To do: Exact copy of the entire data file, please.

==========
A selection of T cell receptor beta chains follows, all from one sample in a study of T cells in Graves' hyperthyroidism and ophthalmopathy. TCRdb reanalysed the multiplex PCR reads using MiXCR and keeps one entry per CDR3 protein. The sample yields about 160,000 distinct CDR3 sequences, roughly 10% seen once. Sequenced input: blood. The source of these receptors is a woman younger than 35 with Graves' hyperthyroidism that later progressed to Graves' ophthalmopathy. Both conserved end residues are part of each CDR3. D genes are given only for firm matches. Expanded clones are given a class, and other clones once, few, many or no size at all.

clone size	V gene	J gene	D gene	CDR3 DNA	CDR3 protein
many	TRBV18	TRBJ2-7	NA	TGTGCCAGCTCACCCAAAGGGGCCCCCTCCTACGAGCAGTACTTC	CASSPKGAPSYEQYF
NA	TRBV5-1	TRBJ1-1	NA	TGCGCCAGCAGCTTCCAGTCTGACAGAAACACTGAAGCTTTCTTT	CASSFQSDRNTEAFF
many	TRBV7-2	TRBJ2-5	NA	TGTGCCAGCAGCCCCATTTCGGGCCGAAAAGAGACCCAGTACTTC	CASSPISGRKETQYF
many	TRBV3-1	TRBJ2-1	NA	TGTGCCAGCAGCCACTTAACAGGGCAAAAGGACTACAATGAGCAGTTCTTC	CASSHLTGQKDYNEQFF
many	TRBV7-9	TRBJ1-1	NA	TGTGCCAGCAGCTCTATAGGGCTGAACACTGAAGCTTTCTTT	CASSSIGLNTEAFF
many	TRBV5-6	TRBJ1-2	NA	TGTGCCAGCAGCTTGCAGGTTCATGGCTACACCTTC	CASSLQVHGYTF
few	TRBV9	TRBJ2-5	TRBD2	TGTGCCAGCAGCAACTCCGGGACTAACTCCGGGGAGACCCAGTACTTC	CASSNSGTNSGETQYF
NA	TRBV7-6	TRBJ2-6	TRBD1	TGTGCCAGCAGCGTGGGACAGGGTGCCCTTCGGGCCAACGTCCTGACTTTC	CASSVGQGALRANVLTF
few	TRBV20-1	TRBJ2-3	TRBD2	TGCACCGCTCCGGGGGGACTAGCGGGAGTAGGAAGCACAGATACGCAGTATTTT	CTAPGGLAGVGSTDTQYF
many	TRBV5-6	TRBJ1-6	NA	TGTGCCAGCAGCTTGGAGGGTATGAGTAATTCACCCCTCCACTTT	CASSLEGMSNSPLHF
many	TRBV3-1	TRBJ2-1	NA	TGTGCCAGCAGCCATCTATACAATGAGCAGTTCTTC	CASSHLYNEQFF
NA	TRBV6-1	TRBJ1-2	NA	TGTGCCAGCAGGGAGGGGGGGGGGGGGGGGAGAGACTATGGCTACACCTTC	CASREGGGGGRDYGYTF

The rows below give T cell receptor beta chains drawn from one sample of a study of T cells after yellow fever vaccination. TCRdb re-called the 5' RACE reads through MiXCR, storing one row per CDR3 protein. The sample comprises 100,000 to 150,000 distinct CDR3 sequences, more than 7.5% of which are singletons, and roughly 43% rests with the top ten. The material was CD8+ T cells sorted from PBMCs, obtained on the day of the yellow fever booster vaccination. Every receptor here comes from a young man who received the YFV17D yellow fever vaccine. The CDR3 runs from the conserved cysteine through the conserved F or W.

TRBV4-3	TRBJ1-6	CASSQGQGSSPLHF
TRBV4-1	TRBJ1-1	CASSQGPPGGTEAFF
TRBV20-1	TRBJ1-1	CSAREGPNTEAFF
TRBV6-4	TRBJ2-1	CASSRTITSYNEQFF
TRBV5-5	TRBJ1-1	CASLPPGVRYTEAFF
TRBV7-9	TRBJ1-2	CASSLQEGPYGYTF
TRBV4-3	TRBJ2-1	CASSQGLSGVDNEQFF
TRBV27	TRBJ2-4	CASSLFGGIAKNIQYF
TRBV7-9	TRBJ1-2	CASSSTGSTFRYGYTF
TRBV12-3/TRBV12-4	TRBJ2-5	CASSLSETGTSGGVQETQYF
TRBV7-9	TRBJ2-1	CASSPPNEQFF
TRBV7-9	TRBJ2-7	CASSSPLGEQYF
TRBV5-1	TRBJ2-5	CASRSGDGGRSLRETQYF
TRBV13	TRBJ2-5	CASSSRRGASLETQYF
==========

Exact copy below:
A selection of T cell receptor beta chains follows, all from one sample in a study of T cells in Graves' hyperthyroidism and ophthalmopathy. TCRdb reanalysed the multiplex PCR reads using MiXCR and keeps one entry per CDR3 protein. The sample yields about 160,000 distinct CDR3 sequences, roughly 10% seen once. Sequenced input: blood. The source of these receptors is a woman younger than 35 with Graves' hyperthyroidism that later progressed to Graves' ophthalmopathy. Both conserved end residues are part of each CDR3. D genes are given only for firm matches. Expanded clones are given a class, and other clones once, few, many or no size at all.

clone size	V gene	J gene	D gene	CDR3 DNA	CDR3 protein
many	TRBV18	TRBJ2-7	NA	TGTGCCAGCTCACCCAAAGGGGCCCCCTCCTACGAGCAGTACTTC	CASSPKGAPSYEQYF
NA	TRBV5-1	TRBJ1-1	NA	TGCGCCAGCAGCTTCCAGTCTGACAGAAACACTGAAGCTTTCTTT	CASSFQSDRNTEAFF
many	TRBV7-2	TRBJ2-5	NA	TGTGCCAGCAGCCCCATTTCGGGCCGAAAAGAGACCCAGTACTTC	CASSPISGRKETQYF
many	TRBV3-1	TRBJ2-1	NA	TGTGCCAGCAGCCACTTAACAGGGCAAAAGGACTACAATGAGCAGTTCTTC	CASSHLTGQKDYNEQFF
many	TRBV7-9	TRBJ1-1	NA	TGTGCCAGCAGCTCTATAGGGCTGAACACTGAAGCTTTCTTT	CASSSIGLNTEAFF
many	TRBV5-6	TRBJ1-2	NA	TGTGCCAGCAGCTTGCAGGTTCATGGCTACACCTTC	CASSLQVHGYTF
few	TRBV9	TRBJ2-5	TRBD2	TGTGCCAGCAGCAACTCCGGGACTAACTCCGGGGAGACCCAGTACTTC	CASSNSGTNSGETQYF
NA	TRBV7-6	TRBJ2-6	TRBD1	TGTGCCAGCAGCGTGGGACAGGGTGCCCTTCGGGCCAACGTCCTGACTTTC	CASSVGQGALRANVLTF
few	TRBV20-1	TRBJ2-3	TRBD2	TGCACCGCTCCGGGGGGACTAGCGGGAGTAGGAAGCACAGATACGCAGTATTTT	CTAPGGLAGVGSTDTQYF
many	TRBV5-6	TRBJ1-6	NA	TGTGCCAGCAGCTTGGAGGGTATGAGTAATTCACCCCTCCACTTT	CASSLEGMSNSPLHF
many	TRBV3-1	TRBJ2-1	NA	TGTGCCAGCAGCCATCTATACAATGAGCAGTTCTTC	CASSHLYNEQFF
NA	TRBV6-1	TRBJ1-2	NA	TGTGCCAGCAGGGAGGGGGGGGGGGGGGGGAGAGACTATGGCTACACCTTC	CASREGGGGGRDYGYTF

The rows below give T cell receptor beta chains drawn from one sample of a study of T cells after yellow fever vaccination. TCRdb re-called the 5' RACE reads through MiXCR, storing one row per CDR3 protein. The sample comprises 100,000 to 150,000 distinct CDR3 sequences, more than 7.5% of which are singletons, and roughly 43% rests with the top ten. The material was CD8+ T cells sorted from PBMCs, obtained on the day of the yellow fever booster vaccination. Every receptor here comes from a young man who received the YFV17D yellow fever vaccine. The CDR3 runs from the conserved cysteine through the conserved F or W.

TRBV4-3	TRBJ1-6	CASSQGQGSSPLHF
TRBV4-1	TRBJ1-1	CASSQGPPGGTEAFF
TRBV20-1	TRBJ1-1	CSAREGPNTEAFF
TRBV6-4	TRBJ2-1	CASSRTITSYNEQFF
TRBV5-5	TRBJ1-1	CASLPPGVRYTEAFF
TRBV7-9	TRBJ1-2	CASSLQEGPYGYTF
TRBV4-3	TRBJ2-1	CASSQGLSGVDNEQFF
TRBV27	TRBJ2-4	CASSLFGGIAKNIQYF
TRBV7-9	TRBJ1-2	CASSSTGSTFRYGYTF
TRBV12-3/TRBV12-4	TRBJ2-5	CASSLSETGTSGGVQETQYF
TRBV7-9	TRBJ2-1	CASSPPNEQFF
TRBV7-9	TRBJ2-7	CASSSPLGEQYF
TRBV5-1	TRBJ2-5	CASRSGDGGRSLRETQYF
TRBV13	TRBJ2-5	CASSSRRGASLETQYF